Published: Dec 18, 2021
It was a lot of work, and although ESM is not quite in a perfect place yet within the ecosystem (CJS <> ESM interop and the "dual module hazard"), there were two key motivations for us that made us want to make the jump now, especially before hitting a 1.0 release.
As Greenwood expands past just static sites with our upcoming plans to add support for Server Side Rendering and External Data Sources, user's would be able to start writing server side code within their project's workspace. This meant there would be NodeJS and browser code right next to each other, and as part of Greenwood's mission to make writing sites for the web easier, taking advantage of a consolidated module system makes perfect sense for developer experience. We want the NodeJS code you have to write to be as close to the code that you write for the browser, and so for Greenwood, this means supporting ESM in NodeJS.
Additionally, libraries like Lit that provide support for SSR are themselves written in ESM and unfortunately because interop between CJS and ESM doesn't go both ways, we would not be able to support these projects if we stayed on CJS. For this reason, the first party code by users will need to be written in ESM. we also expect more packages to become ESM first / only, and so this helps us get ahead of an eventual migration anyway.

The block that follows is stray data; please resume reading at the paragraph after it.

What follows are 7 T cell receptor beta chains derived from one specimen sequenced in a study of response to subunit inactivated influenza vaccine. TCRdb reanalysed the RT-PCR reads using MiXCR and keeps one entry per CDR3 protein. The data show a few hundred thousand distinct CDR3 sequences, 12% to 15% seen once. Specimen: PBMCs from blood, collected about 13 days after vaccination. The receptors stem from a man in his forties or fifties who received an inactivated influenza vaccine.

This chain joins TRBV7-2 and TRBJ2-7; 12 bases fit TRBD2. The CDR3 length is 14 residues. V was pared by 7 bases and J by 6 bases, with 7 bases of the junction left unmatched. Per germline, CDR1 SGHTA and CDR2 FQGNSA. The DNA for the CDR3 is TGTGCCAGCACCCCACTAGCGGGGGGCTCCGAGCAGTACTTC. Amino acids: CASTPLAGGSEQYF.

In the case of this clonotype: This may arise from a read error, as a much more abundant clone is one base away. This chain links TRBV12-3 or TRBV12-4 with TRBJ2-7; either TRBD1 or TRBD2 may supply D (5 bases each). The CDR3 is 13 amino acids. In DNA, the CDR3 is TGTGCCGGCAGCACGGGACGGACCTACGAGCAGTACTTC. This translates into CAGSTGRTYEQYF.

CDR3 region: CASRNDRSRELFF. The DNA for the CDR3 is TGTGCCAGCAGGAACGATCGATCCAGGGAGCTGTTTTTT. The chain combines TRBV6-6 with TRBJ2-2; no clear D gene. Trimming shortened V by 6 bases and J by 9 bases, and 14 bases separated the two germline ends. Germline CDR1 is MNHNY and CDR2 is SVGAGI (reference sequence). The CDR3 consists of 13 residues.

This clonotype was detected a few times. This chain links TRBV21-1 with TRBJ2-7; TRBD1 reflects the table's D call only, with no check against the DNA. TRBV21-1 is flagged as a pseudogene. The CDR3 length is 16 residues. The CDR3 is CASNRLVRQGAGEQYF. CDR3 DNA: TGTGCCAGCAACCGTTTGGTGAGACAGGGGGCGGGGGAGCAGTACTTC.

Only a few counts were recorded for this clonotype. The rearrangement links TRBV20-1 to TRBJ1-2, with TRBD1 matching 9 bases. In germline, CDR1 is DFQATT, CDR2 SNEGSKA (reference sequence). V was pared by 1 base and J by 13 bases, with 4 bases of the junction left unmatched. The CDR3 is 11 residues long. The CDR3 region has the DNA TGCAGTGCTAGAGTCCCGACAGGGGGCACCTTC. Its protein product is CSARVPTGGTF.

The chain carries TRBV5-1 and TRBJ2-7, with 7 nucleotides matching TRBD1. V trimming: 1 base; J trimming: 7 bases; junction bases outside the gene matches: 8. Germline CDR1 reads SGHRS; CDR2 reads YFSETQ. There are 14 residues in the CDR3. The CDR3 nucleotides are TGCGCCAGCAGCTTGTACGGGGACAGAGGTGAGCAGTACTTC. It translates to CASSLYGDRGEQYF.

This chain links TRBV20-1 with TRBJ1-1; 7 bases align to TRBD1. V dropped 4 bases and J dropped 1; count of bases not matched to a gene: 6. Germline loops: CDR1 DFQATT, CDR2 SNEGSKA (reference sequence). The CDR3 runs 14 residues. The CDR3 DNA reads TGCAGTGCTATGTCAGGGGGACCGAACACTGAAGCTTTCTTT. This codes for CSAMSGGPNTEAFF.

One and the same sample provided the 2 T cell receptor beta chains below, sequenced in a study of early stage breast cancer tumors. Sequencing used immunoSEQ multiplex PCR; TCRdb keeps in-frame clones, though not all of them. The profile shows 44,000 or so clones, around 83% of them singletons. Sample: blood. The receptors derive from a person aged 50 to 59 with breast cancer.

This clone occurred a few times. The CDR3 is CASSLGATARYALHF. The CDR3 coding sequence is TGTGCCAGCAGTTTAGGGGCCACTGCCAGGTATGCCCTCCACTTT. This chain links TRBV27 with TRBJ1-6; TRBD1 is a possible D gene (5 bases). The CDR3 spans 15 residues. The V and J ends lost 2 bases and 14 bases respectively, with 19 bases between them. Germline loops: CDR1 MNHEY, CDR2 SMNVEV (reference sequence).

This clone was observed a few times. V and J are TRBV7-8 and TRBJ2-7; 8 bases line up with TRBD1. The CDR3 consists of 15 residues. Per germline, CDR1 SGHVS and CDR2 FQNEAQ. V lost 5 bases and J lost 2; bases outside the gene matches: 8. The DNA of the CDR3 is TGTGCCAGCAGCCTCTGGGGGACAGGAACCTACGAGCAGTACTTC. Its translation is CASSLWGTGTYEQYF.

As would be expected, there are some breaking changes and new conventions that come along with adopting ESM. If you are coming from an existing Greenwood application, you can follow the Upgrade Notes in the release notes and check out some of our links in the Learn More section below. 👇
Below are some great resources to learn a bit more a CJS and ESM in NodeJS that are worth reading. In addition, the Greenwood website and all documentation examples have been written in ESM.